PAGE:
Deputy Minister Bapela, at the Hosi N’wa Mitwa Cultural Celebrations

Posted on Posted in DTA Deputy Minister Obed Bapela

Avuxeni, Good Morning, Thobela,

It is my pleasure to join you as we mark Heritage Month this September.

Being here, I am once again reminded of the rich cultures that permeate our landscape.

We are indeed blessed to live in a democratic South Africa where not only is our diversity recognised, but also celebrated.

Today we mark the N’wa Mitwa Day Commemoration and the 9th Celebration of the Inauguration of Hosi N’wa Mitwa II.

These two events are significant moments in the history of this community and its leadership.

These celebrations occur just as we have ended our commemoration of Women’s Month, which honours the role that women played and continue to play in our society.

We are thus glad to be here to pay our respects to the inspirational leadership of Hosi N’wa Mitwa II.

Her leadership engender respect and dignity not only to our country’s women, but also to the institution of traditional leadership.

As mentioned, during September we celebrate Heritage Month in South Africa, where our diverse communities cultures and heritage are venerated.

It is against this backdrop that we pay tribute to the visionary leadership of Hosi Nwamitwa and her commitment to bring about development and service delivery in her community, in support of government programmes.

Visionary leadership mobilises and educates members of the community to promote, protect and celebrate their heritage and to take pride in their culture and heritage.

Traditional leadership is the custodian of culture, tradition and customs, hence annual celebrations.

Given the history of our country, where black and other cultures was denigrated, it is vital that we acknolwedge the diversity, the beauty and the richness of the our cultural heritage.

South Africa is home to many cultures and religion.

There are few places in the world where you would see a woman with a hijab, a woman dressed in African Christian traditional garb and a Hindu woman dressed in her attire, walk past each other, without a second glance.

So while other countries may persecute some for wearing a hijab, for example, such rights have become the norm in a democratic South Africa.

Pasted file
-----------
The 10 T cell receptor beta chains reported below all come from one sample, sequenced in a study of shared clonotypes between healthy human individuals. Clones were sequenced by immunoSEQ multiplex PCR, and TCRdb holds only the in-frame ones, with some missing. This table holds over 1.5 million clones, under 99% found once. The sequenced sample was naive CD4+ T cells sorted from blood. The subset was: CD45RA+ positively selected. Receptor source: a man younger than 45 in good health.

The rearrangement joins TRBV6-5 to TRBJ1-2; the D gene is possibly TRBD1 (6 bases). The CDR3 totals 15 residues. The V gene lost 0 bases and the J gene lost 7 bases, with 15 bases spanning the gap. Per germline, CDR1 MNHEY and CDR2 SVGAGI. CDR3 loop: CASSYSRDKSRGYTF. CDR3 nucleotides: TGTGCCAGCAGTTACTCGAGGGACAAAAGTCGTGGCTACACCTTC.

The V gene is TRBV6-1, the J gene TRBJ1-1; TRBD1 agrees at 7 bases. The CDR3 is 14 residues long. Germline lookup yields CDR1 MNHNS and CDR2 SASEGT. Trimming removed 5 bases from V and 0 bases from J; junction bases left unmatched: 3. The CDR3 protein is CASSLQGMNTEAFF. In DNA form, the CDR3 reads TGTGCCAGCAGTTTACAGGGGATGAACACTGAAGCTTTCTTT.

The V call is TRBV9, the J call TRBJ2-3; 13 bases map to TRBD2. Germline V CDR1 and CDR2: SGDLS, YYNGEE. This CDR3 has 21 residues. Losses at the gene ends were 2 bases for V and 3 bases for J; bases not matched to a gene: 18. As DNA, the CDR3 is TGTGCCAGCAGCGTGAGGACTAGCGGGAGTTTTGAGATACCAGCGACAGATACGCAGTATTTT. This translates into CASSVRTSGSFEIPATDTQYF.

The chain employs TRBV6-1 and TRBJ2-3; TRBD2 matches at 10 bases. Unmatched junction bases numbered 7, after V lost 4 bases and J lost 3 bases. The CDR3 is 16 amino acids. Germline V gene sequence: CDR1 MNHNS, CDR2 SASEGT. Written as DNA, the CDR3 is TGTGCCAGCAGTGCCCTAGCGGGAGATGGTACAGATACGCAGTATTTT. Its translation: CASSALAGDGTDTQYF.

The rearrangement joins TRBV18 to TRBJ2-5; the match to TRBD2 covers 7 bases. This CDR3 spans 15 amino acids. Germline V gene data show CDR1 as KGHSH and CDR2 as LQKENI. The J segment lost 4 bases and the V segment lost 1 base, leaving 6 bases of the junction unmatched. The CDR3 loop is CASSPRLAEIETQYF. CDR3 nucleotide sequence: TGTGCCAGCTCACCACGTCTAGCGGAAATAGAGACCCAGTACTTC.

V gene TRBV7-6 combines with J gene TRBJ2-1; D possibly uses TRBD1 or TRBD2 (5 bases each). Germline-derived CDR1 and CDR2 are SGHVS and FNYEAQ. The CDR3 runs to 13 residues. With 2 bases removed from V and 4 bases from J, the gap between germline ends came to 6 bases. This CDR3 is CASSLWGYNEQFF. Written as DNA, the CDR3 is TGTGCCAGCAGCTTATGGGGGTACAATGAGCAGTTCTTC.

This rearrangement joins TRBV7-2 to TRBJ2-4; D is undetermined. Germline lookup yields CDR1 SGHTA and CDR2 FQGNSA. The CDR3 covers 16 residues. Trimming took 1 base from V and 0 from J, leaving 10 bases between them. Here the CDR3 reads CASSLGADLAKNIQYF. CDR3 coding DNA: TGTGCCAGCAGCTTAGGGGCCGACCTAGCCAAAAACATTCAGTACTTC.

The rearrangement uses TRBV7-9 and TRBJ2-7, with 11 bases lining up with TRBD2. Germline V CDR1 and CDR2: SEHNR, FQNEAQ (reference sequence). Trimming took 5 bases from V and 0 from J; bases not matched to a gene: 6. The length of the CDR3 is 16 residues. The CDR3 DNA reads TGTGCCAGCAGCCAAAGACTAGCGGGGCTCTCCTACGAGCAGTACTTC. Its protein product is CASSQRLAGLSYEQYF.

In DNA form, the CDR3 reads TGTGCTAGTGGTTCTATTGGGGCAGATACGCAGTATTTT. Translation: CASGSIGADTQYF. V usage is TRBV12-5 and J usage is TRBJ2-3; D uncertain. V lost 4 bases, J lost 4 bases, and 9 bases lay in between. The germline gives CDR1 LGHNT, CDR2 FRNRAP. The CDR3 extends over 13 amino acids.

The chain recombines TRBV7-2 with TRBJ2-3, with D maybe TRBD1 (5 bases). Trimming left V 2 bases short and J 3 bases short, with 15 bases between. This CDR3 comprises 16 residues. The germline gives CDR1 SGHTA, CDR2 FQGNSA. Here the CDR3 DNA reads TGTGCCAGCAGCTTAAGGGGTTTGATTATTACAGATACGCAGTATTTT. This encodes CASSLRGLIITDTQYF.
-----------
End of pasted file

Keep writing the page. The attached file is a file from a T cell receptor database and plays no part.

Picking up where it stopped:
Heritage Month reminds us to continue respecting and celebrating each other in keeping this democracy vibrant and alive.

The Ministry takes opportunity to congratulate the community and its leadership for organising the celebrations on an annual basis to educate youth and children on their culture and heritage.

Great efforts have been made to transfer the rich cultural heritage to future generations and to instil pride in the youth, so that we never again cross the path of division and derision of each others’ cultures.

This also further promotes community identity and encourages further research on the history of the community and its leadership.

Through honouring our culture, the you learn more about the values and principles of the community.

Hosi N’wa Mitwa II is a model leader that has rose to the challenge of meeting the demands of the current situation and times.

Social media and other IT related systems and platforms should also be mobilised to show-case such cultural celebrations to encourage other communities to celebrate their rich heritage during Heritage Month.

It is a month to celebrate community identities to promote social cohesion and to build a nation united in its diversity.

Times like these call for selfless leadership, driven by community interests.

I have no doubt in my mind that Hosi N’wa Mitwa II is such a leader.

From the time I visited the area last year, until today during this event, I have heard and observed that everything she does is not for her own benefit, but rather for the benefit of her community, including vulnerable groups such as women and children.

Hosi N’wa Mitwa II is known for establishing collaborative relationships and partnerships with appropriate stakeholders, in both the private sector and government, through the Valoyi Traditional Authority Trust.

Such partnerships are used to facilitate the community developmental agenda, to advance development and service delivery for socio-economic development and empowerment, to tackle the triple challenges of poverty, unemployment and inequality.

Hosi N’wa Mitwa II has a good track-record of providing support and advice to government on matters that have a bearing on traditional communities.